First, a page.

Xml – XSLT apply-template question


I am confused about XSLT apply-template statement. For example, here in w3school.


For the statements,

<xsl:template match="/">
  <h2>My CD Collection</h2>

my confusions are,

(1) what is the function of <xsl:apply-templates/>? It does not contain any specific template to call. I think it will match (return) all directly child of current element (non-direct child of current node will not be returned, current node is root node), not sure whether I am correct?

(2) after all matched nodes are returned in (1), what are the next step XSLT processor will do?

(3) in this specifc sample, the root node is catalog or another higher level of root? and why?

thanks in advance,

Best Solution

Some things that will make understanding the answers you get easier:

First and foremost, nodes and elements are not the same thing. Elements are nodes, but nodes aren't necessarily elements. You often find people using the terms interchangeably. There are actually four kinds of nodes in XML: elements, text nodes, processing instructions, and comments. (Attributes aren't really nodes, which I'll get to in a second.)

In XSLT, the root of an XML document isn't its top-level element; the root is an abstraction that doesn't really exist. The top-level element is a child of the root. For instance, here's a well-formed XML document whose root has five child nodes, including the top-level element:

<?xml-stylesheet href="mystyle.css" type="text/css"?>
<!-- this is a perfectly legitimate XML document -->

Five? It looks like there are only three. I think I'll let you figure out what the other two are yourself. Hint: there could actually be seven nodes in that example.

The XPath expression / finds the document root, not the top-level element. In the above case, to find the top-level element, you'd use /top_level_element, or /*. (It's always safe to use /* to find the top-level element, since the document root must have a single element child.)

So armed with that knowledge, let's look at what apply-templates does. It basically performs a two-step process: First, it builds a set of nodes. Then, and for each one, it finds a matching template (from among the templates in the XSLT file) and applies the template to it. As you observed in one of your comments, it's conceptually very similar to a loop.

The select attribute is used in the first step. It provides an XPath expression that's used to build the node set that it's going to apply templates to. If no select attribute is provided, the list it builds is all children of the context node. (The "context node" is the node that the current template is being applied to.)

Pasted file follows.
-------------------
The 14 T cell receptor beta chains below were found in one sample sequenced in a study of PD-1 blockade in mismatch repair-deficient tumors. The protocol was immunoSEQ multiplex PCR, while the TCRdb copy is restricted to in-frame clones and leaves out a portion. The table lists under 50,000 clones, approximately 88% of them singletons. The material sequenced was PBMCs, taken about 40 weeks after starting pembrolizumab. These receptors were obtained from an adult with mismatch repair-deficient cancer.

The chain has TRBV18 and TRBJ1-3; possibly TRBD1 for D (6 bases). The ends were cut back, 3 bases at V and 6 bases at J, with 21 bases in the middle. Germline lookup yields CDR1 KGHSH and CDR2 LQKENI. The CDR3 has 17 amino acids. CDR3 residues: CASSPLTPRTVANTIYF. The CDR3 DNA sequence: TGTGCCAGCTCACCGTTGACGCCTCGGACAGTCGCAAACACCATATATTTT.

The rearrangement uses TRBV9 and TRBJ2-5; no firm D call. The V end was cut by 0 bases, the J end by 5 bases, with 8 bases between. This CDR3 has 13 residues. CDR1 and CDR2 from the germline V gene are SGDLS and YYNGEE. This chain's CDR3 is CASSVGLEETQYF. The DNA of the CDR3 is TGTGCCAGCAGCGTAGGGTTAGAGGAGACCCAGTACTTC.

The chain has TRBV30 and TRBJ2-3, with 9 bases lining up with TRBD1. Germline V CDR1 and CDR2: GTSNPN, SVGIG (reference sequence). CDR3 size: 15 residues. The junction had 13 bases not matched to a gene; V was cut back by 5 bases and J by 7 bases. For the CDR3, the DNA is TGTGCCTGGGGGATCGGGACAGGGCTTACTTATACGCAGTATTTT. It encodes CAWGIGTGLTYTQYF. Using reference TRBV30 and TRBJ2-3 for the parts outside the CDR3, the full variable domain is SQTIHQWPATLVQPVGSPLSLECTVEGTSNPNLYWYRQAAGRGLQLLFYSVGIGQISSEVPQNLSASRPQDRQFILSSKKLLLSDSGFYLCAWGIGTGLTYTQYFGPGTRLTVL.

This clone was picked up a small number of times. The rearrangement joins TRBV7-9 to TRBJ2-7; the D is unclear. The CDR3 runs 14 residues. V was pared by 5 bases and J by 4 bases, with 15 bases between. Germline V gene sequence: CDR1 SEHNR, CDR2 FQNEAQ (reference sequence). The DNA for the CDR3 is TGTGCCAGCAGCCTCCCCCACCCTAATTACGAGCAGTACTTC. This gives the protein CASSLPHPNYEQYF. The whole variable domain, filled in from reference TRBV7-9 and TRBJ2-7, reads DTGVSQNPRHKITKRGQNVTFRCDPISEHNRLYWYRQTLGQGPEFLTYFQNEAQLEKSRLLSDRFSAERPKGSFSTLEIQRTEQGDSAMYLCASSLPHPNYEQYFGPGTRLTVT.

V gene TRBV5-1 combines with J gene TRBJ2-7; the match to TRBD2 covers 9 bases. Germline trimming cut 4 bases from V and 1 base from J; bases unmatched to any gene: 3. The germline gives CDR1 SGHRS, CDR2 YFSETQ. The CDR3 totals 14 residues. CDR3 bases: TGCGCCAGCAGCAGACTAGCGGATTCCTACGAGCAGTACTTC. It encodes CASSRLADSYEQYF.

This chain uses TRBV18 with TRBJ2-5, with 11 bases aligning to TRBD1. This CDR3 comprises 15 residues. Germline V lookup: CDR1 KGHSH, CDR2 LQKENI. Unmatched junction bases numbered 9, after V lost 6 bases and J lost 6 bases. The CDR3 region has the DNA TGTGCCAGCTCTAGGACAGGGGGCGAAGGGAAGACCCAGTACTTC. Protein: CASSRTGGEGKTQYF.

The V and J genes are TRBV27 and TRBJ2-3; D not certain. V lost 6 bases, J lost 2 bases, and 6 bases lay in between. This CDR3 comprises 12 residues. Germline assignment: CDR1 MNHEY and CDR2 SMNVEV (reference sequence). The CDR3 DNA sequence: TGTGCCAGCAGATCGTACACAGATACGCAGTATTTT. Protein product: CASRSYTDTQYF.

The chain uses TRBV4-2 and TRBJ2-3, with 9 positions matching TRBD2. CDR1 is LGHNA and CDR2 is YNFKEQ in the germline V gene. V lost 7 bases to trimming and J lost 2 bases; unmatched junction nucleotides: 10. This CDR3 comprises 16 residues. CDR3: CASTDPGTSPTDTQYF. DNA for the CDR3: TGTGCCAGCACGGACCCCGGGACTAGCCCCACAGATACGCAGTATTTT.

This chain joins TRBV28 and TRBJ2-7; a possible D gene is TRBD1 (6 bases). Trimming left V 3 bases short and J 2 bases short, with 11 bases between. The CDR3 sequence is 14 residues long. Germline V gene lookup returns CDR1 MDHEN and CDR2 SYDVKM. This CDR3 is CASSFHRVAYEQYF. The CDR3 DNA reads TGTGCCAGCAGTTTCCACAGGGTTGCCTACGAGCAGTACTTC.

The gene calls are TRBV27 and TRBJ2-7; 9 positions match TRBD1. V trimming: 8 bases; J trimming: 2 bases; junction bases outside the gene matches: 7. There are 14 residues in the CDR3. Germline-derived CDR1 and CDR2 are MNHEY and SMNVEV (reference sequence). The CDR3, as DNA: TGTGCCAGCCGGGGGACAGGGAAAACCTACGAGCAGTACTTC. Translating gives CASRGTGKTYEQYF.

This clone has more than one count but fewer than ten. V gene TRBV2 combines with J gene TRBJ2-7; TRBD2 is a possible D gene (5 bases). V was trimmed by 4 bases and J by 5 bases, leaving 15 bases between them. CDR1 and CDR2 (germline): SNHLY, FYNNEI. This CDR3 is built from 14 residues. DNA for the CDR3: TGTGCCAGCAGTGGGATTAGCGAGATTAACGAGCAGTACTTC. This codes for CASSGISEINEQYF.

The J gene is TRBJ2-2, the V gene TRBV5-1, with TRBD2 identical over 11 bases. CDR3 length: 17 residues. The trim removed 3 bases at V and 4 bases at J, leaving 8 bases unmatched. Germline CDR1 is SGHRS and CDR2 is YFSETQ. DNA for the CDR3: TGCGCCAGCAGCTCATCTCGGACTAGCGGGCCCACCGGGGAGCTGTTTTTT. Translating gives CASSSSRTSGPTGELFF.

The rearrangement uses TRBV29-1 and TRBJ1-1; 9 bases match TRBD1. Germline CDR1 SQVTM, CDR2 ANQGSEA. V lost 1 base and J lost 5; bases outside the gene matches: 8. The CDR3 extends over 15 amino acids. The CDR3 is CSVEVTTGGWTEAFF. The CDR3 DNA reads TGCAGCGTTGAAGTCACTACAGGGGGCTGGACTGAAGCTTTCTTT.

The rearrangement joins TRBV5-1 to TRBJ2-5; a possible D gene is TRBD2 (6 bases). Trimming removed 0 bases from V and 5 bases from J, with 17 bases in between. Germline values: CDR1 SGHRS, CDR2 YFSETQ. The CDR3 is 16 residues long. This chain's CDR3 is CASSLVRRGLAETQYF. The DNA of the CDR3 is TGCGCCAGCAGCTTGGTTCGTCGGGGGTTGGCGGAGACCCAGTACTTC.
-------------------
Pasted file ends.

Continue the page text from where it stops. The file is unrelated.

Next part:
The match attribute on the template elements is used in the second step. The stylesheet processor finds all templates whose match attribute matches the node it's trying to apply templates to. If it finds more than one, it selects the most specific one it can, e.g. given these templates:

<xsl:template match="*"/>
<xsl:template match="foo"/>
<xsl:template match="foo[bar]"/>

a foo element with a bar child element will be matched by the third, a foo element with no bar will be matched by the second, and a baz element will be matched by the first. (The actual method that XSLT uses is defined here; in practice, I've been using XSLT for nearly a decade and I've never once needed to know specifically how it works, though it's interesting.)

If it doesn't find a match, it will use the built-in default template for the type of node - basically, you can assume that any XSLT transform implicitly contains these templates:

<xsl:template match="*">

<xsl:template match="text()">

<xsl:template match="processing-instruction() | comment() | @*"/>

Armed with all this knowledge, you can now understand the identity transform:

<xsl:template match="node() | @*">
        <xsl:apply-templates select="node() | @*"/>

That matches any node or attribute (note that attributes aren't nodes, which is why @* is needed), copies it, and then applies templates to all of its child nodes and attributes. (Only the document root and elements will have child nodes, and only elements will have attributes.) Since it's the only template in the transform, and it matches all nodes and attributes, it applies itself to all of the child nodes and attributes. Thus, it copies everything in the source tree to the output tree.

If you add this template to the identify transform:

<xsl:template match="foo"/>

you now have a transform that copies every node in the source tree except foo elements - that second template matches foo elements (the first one does too, but since the second one's match attribute is more specific, it's the one XSLT chooses) and does nothing with them.

Given all that, the answers to your specific questions:

  1. <xsl:apply-templates> applies templates to the children of the context node.

  2. Matched nodes aren't "returned" in step 1; the XSLT processor finds a template for each and applies it.

  3. In this example, the context node is the document root, an abstract node that the top-level element and any comments or processing instructions outside it are the children of.